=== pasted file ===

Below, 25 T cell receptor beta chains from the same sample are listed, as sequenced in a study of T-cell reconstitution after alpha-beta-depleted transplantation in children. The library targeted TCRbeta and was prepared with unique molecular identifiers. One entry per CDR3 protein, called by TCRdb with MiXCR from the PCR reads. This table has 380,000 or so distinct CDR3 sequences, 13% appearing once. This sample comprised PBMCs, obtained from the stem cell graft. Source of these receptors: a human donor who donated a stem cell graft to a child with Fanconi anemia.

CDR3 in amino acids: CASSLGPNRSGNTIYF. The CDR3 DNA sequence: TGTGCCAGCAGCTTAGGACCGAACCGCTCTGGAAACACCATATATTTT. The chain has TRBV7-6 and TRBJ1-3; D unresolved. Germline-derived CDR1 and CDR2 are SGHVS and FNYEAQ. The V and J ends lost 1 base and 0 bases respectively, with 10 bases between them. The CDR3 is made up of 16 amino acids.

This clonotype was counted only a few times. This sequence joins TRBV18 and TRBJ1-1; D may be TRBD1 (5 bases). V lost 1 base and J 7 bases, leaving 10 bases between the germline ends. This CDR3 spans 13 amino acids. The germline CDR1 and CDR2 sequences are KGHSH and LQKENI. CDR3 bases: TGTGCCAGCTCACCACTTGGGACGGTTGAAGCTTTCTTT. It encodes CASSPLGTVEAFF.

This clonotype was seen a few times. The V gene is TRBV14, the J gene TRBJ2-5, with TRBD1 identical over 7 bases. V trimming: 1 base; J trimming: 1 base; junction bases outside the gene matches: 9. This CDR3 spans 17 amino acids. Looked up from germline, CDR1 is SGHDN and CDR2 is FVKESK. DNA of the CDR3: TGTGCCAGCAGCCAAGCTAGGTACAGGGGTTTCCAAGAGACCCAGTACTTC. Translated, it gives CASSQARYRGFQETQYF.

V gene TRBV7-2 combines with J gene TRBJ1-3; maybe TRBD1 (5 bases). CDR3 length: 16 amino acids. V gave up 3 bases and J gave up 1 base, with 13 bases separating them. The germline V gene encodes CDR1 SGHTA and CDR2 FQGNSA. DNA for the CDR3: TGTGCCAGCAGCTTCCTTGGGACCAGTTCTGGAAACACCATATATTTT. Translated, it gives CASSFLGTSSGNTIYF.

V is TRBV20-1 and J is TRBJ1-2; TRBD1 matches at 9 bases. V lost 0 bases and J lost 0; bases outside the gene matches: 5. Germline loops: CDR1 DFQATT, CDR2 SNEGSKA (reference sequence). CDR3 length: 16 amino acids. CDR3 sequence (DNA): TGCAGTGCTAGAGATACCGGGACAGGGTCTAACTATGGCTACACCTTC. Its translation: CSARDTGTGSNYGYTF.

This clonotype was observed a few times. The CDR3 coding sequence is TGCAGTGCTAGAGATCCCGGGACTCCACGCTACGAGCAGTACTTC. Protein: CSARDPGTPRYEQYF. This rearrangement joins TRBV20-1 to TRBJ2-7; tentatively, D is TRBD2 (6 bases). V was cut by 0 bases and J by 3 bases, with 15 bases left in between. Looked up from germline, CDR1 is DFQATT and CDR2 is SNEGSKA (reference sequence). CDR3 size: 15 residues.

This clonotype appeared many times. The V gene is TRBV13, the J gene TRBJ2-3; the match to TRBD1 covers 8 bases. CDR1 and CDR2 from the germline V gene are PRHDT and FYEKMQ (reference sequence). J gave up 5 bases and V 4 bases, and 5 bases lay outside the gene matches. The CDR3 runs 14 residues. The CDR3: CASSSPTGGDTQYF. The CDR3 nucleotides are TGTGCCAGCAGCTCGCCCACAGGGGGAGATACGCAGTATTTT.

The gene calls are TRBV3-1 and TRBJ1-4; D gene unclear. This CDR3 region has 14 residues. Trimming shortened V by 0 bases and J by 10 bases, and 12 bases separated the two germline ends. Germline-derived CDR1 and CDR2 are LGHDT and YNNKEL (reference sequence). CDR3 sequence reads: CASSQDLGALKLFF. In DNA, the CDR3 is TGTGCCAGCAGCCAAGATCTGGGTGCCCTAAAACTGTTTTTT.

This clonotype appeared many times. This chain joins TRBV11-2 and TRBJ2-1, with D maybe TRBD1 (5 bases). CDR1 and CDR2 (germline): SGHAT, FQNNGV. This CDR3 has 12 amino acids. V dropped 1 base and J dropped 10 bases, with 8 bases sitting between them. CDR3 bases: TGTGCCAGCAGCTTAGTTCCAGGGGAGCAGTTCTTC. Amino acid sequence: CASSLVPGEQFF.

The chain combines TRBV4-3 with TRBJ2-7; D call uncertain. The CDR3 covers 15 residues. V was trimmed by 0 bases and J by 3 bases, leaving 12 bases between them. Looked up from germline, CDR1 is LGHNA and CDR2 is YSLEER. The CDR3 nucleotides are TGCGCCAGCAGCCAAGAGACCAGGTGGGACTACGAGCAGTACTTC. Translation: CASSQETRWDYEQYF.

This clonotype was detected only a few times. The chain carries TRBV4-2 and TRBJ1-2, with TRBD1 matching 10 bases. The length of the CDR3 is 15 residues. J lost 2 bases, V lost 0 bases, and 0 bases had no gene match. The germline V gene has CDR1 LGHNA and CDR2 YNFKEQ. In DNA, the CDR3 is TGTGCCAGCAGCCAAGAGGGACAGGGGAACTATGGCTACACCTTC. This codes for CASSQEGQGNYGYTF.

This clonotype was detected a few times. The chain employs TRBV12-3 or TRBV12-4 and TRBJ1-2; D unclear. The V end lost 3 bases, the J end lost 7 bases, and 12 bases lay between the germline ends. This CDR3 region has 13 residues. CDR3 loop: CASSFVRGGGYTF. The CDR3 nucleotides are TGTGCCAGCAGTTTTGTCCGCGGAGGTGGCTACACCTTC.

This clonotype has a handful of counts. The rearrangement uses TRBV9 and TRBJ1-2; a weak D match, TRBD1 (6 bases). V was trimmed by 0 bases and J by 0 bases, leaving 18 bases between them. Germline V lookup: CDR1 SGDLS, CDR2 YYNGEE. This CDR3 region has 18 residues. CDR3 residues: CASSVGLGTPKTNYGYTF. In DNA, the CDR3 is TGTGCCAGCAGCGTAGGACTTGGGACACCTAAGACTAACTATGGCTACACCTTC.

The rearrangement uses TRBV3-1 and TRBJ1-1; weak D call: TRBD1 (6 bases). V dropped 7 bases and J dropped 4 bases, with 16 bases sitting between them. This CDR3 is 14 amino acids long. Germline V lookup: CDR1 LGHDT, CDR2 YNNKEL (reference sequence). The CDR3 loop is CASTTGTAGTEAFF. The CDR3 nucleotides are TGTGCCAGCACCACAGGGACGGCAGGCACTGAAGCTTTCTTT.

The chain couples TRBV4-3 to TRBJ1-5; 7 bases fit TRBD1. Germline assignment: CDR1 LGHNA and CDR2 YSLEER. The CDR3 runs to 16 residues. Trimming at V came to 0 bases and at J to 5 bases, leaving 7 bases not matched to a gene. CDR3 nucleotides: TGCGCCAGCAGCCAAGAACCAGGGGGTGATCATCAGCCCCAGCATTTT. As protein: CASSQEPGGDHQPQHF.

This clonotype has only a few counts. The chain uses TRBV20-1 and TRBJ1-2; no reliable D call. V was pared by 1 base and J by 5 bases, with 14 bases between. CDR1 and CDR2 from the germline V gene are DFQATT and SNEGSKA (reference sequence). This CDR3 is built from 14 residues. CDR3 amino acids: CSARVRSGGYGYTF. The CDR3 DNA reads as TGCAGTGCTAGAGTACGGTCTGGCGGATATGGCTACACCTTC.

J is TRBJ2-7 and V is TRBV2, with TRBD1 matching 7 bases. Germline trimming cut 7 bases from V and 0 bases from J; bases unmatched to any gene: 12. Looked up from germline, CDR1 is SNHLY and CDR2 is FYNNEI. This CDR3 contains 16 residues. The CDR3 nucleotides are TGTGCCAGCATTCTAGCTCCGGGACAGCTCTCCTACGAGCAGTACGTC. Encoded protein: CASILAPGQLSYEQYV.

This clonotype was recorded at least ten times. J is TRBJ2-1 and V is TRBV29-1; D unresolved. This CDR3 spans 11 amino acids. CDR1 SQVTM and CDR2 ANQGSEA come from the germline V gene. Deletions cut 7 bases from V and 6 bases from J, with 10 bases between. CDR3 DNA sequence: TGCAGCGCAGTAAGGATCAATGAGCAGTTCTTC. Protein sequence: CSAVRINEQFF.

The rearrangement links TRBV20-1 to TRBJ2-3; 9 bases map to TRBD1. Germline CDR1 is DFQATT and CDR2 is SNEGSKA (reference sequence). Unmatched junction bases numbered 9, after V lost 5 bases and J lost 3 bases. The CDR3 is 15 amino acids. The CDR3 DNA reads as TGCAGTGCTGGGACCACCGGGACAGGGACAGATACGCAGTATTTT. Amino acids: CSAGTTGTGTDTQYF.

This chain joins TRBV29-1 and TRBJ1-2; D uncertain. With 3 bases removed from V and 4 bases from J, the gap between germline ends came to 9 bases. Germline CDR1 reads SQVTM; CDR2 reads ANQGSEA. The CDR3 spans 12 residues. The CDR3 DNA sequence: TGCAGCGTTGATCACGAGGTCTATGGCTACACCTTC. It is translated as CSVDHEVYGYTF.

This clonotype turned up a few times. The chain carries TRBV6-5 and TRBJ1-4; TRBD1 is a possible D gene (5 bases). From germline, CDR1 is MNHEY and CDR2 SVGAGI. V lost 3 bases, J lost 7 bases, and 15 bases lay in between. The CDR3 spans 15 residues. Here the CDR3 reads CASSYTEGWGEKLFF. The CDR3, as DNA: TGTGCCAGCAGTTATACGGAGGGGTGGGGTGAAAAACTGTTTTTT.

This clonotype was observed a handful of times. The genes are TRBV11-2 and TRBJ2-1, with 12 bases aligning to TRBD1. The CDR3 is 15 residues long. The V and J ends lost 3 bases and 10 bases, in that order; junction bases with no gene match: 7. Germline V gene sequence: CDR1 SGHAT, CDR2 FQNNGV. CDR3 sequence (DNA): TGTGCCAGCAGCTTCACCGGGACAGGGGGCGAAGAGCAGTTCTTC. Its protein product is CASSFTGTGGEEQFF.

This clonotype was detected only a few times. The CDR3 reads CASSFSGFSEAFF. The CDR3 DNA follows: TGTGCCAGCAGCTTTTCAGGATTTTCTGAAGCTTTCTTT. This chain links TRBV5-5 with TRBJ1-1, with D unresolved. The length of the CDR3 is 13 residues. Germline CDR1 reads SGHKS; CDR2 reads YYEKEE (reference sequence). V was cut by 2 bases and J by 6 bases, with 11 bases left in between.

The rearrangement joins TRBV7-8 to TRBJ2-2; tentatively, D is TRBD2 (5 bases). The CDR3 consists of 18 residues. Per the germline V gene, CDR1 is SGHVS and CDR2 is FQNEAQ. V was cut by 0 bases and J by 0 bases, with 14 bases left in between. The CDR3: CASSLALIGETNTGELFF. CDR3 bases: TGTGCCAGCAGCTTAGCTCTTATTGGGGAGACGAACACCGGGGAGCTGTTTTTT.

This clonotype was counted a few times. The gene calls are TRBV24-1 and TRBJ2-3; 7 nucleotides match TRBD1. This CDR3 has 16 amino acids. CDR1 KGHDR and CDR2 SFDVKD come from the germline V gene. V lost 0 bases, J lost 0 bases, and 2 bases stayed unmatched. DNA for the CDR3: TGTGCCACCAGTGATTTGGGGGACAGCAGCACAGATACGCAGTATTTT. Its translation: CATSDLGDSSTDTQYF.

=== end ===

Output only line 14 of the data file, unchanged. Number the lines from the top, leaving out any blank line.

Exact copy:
This clonotype has a handful of counts. The rearrangement uses TRBV9 and TRBJ1-2; a weak D match, TRBD1 (6 bases). V was trimmed by 0 bases and J by 0 bases, leaving 18 bases between them. Germline V lookup: CDR1 SGDLS, CDR2 YYNGEE. This CDR3 region has 18 residues. CDR3 residues: CASSVGLGTPKTNYGYTF. In DNA, the CDR3 is TGTGCCAGCAGCGTAGGACTTGGGACACCTAAGACTAACTATGGCTACACCTTC.